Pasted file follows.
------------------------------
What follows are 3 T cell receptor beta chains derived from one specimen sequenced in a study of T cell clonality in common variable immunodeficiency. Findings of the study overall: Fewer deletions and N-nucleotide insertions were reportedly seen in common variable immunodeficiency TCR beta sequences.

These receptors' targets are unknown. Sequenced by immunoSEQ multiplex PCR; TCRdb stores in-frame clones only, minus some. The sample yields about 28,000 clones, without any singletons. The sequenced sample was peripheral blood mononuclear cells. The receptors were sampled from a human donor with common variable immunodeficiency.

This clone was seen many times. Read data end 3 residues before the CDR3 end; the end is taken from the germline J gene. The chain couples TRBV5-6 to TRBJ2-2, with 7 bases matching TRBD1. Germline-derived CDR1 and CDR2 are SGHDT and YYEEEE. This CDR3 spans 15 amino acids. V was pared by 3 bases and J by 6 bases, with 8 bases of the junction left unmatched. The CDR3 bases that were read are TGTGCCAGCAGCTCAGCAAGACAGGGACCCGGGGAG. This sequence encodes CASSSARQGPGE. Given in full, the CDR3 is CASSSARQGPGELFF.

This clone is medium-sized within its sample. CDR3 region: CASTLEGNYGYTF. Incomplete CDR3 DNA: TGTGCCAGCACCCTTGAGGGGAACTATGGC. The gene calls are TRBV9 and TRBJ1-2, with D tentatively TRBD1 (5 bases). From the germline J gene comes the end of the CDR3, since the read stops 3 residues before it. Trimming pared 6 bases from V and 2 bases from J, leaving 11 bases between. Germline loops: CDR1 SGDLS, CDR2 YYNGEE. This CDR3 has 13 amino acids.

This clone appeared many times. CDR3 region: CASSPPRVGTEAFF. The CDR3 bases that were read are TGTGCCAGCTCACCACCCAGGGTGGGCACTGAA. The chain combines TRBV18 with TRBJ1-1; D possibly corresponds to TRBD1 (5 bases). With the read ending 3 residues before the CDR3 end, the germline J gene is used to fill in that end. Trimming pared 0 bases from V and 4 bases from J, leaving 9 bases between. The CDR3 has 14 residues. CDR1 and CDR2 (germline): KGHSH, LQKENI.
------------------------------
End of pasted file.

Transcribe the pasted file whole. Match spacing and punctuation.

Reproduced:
What follows are 3 T cell receptor beta chains derived from one specimen sequenced in a study of T cell clonality in common variable immunodeficiency. Findings of the study overall: Fewer deletions and N-nucleotide insertions were reportedly seen in common variable immunodeficiency TCR beta sequences.

These receptors' targets are unknown. Sequenced by immunoSEQ multiplex PCR; TCRdb stores in-frame clones only, minus some. The sample yields about 28,000 clones, without any singletons. The sequenced sample was peripheral blood mononuclear cells. The receptors were sampled from a human donor with common variable immunodeficiency.

This clone was seen many times. Read data end 3 residues before the CDR3 end; the end is taken from the germline J gene. The chain couples TRBV5-6 to TRBJ2-2, with 7 bases matching TRBD1. Germline-derived CDR1 and CDR2 are SGHDT and YYEEEE. This CDR3 spans 15 amino acids. V was pared by 3 bases and J by 6 bases, with 8 bases of the junction left unmatched. The CDR3 bases that were read are TGTGCCAGCAGCTCAGCAAGACAGGGACCCGGGGAG. This sequence encodes CASSSARQGPGE. Given in full, the CDR3 is CASSSARQGPGELFF.

This clone is medium-sized within its sample. CDR3 region: CASTLEGNYGYTF. Incomplete CDR3 DNA: TGTGCCAGCACCCTTGAGGGGAACTATGGC. The gene calls are TRBV9 and TRBJ1-2, with D tentatively TRBD1 (5 bases). From the germline J gene comes the end of the CDR3, since the read stops 3 residues before it. Trimming pared 6 bases from V and 2 bases from J, leaving 11 bases between. Germline loops: CDR1 SGDLS, CDR2 YYNGEE. This CDR3 has 13 amino acids.

This clone appeared many times. CDR3 region: CASSPPRVGTEAFF. The CDR3 bases that were read are TGTGCCAGCTCACCACCCAGGGTGGGCACTGAA. The chain combines TRBV18 with TRBJ1-1; D possibly corresponds to TRBD1 (5 bases). With the read ending 3 residues before the CDR3 end, the germline J gene is used to fill in that end. Trimming pared 0 bases from V and 4 bases from J, leaving 9 bases between. The CDR3 has 14 residues. CDR1 and CDR2 (germline): KGHSH, LQKENI.